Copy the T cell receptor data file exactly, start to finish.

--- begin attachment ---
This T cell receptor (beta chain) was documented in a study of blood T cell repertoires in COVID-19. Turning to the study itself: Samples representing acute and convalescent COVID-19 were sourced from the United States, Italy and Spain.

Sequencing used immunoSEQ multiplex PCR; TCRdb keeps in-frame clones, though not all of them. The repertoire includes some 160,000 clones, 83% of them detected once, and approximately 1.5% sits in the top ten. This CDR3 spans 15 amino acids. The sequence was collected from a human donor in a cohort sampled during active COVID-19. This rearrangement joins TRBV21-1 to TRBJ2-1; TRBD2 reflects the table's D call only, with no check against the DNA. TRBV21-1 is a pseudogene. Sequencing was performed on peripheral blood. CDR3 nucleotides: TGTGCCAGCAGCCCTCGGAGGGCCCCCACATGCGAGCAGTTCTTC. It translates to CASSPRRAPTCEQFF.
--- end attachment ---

This T cell receptor (beta chain) was documented in a study of blood T cell repertoires in COVID-19. Turning to the study itself: Samples representing acute and convalescent COVID-19 were sourced from the United States, Italy and Spain.

Sequencing used immunoSEQ multiplex PCR; TCRdb keeps in-frame clones, though not all of them. The repertoire includes some 160,000 clones, 83% of them detected once, and approximately 1.5% sits in the top ten. This CDR3 spans 15 amino acids. The sequence was collected from a human donor in a cohort sampled during active COVID-19. This rearrangement joins TRBV21-1 to TRBJ2-1; TRBD2 reflects the table's D call only, with no check against the DNA. TRBV21-1 is a pseudogene. Sequencing was performed on peripheral blood. CDR3 nucleotides: TGTGCCAGCAGCCCTCGGAGGGCCCCCACATGCGAGCAGTTCTTC. It translates to CASSPRRAPTCEQFF.